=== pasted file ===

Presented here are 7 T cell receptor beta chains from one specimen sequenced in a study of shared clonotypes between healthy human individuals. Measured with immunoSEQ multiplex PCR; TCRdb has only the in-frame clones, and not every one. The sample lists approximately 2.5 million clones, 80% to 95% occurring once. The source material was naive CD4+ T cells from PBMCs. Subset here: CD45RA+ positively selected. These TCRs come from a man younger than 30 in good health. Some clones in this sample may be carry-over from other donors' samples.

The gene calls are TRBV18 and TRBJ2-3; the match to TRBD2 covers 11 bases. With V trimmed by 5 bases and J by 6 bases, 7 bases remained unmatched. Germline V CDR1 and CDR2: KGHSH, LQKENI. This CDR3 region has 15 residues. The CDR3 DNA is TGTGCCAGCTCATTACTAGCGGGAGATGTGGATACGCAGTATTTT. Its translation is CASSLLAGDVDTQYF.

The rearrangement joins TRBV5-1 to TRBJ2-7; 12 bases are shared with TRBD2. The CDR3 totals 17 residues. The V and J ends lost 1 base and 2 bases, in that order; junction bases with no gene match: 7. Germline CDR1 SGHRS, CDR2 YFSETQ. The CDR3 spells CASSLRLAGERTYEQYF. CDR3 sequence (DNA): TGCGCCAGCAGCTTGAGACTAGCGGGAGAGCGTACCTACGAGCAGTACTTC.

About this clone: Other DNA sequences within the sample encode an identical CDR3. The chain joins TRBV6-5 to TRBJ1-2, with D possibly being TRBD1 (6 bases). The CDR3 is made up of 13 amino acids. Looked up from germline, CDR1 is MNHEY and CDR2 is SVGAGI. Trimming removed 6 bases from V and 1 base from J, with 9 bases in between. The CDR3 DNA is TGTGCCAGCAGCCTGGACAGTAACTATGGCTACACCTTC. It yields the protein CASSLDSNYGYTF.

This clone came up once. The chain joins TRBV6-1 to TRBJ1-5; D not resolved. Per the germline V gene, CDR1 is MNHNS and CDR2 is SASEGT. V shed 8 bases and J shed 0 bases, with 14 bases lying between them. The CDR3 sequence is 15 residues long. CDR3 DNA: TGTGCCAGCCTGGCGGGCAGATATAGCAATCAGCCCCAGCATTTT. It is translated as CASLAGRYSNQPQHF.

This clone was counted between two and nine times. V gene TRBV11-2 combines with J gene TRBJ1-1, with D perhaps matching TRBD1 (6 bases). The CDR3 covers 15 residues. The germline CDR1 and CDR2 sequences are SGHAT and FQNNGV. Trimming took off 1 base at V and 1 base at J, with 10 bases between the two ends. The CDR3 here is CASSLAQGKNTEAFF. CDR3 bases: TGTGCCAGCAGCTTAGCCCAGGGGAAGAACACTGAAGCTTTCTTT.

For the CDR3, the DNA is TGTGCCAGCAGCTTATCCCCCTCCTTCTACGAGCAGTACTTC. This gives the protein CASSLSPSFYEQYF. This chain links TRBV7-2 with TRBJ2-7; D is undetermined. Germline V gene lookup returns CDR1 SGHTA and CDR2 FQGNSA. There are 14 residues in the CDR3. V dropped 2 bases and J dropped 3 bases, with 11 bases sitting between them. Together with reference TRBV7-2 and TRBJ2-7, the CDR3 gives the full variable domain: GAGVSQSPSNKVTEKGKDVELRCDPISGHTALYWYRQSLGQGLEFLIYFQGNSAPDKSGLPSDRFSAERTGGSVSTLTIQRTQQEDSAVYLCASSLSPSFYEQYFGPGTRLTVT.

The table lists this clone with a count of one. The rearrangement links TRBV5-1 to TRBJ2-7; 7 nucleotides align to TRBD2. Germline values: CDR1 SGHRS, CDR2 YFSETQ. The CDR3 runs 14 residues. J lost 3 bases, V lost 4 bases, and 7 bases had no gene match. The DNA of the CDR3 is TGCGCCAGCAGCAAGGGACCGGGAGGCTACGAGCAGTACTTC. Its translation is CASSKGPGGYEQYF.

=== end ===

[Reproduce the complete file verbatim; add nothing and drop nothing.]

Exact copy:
Presented here are 7 T cell receptor beta chains from one specimen sequenced in a study of shared clonotypes between healthy human individuals. Measured with immunoSEQ multiplex PCR; TCRdb has only the in-frame clones, and not every one. The sample lists approximately 2.5 million clones, 80% to 95% occurring once. The source material was naive CD4+ T cells from PBMCs. Subset here: CD45RA+ positively selected. These TCRs come from a man younger than 30 in good health. Some clones in this sample may be carry-over from other donors' samples.

The gene calls are TRBV18 and TRBJ2-3; the match to TRBD2 covers 11 bases. With V trimmed by 5 bases and J by 6 bases, 7 bases remained unmatched. Germline V CDR1 and CDR2: KGHSH, LQKENI. This CDR3 region has 15 residues. The CDR3 DNA is TGTGCCAGCTCATTACTAGCGGGAGATGTGGATACGCAGTATTTT. Its translation is CASSLLAGDVDTQYF.

The rearrangement joins TRBV5-1 to TRBJ2-7; 12 bases are shared with TRBD2. The CDR3 totals 17 residues. The V and J ends lost 1 base and 2 bases, in that order; junction bases with no gene match: 7. Germline CDR1 SGHRS, CDR2 YFSETQ. The CDR3 spells CASSLRLAGERTYEQYF. CDR3 sequence (DNA): TGCGCCAGCAGCTTGAGACTAGCGGGAGAGCGTACCTACGAGCAGTACTTC.

About this clone: Other DNA sequences within the sample encode an identical CDR3. The chain joins TRBV6-5 to TRBJ1-2, with D possibly being TRBD1 (6 bases). The CDR3 is made up of 13 amino acids. Looked up from germline, CDR1 is MNHEY and CDR2 is SVGAGI. Trimming removed 6 bases from V and 1 base from J, with 9 bases in between. The CDR3 DNA is TGTGCCAGCAGCCTGGACAGTAACTATGGCTACACCTTC. It yields the protein CASSLDSNYGYTF.

This clone came up once. The chain joins TRBV6-1 to TRBJ1-5; D not resolved. Per the germline V gene, CDR1 is MNHNS and CDR2 is SASEGT. V shed 8 bases and J shed 0 bases, with 14 bases lying between them. The CDR3 sequence is 15 residues long. CDR3 DNA: TGTGCCAGCCTGGCGGGCAGATATAGCAATCAGCCCCAGCATTTT. It is translated as CASLAGRYSNQPQHF.

This clone was counted between two and nine times. V gene TRBV11-2 combines with J gene TRBJ1-1, with D perhaps matching TRBD1 (6 bases). The CDR3 covers 15 residues. The germline CDR1 and CDR2 sequences are SGHAT and FQNNGV. Trimming took off 1 base at V and 1 base at J, with 10 bases between the two ends. The CDR3 here is CASSLAQGKNTEAFF. CDR3 bases: TGTGCCAGCAGCTTAGCCCAGGGGAAGAACACTGAAGCTTTCTTT.

For the CDR3, the DNA is TGTGCCAGCAGCTTATCCCCCTCCTTCTACGAGCAGTACTTC. This gives the protein CASSLSPSFYEQYF. This chain links TRBV7-2 with TRBJ2-7; D is undetermined. Germline V gene lookup returns CDR1 SGHTA and CDR2 FQGNSA. There are 14 residues in the CDR3. V dropped 2 bases and J dropped 3 bases, with 11 bases sitting between them. Together with reference TRBV7-2 and TRBJ2-7, the CDR3 gives the full variable domain: GAGVSQSPSNKVTEKGKDVELRCDPISGHTALYWYRQSLGQGLEFLIYFQGNSAPDKSGLPSDRFSAERTGGSVSTLTIQRTQQEDSAVYLCASSLSPSFYEQYFGPGTRLTVT.

The table lists this clone with a count of one. The rearrangement links TRBV5-1 to TRBJ2-7; 7 nucleotides align to TRBD2. Germline values: CDR1 SGHRS, CDR2 YFSETQ. The CDR3 runs 14 residues. J lost 3 bases, V lost 4 bases, and 7 bases had no gene match. The DNA of the CDR3 is TGCGCCAGCAGCAAGGGACCGGGAGGCTACGAGCAGTACTTC. Its translation is CASSKGPGGYEQYF.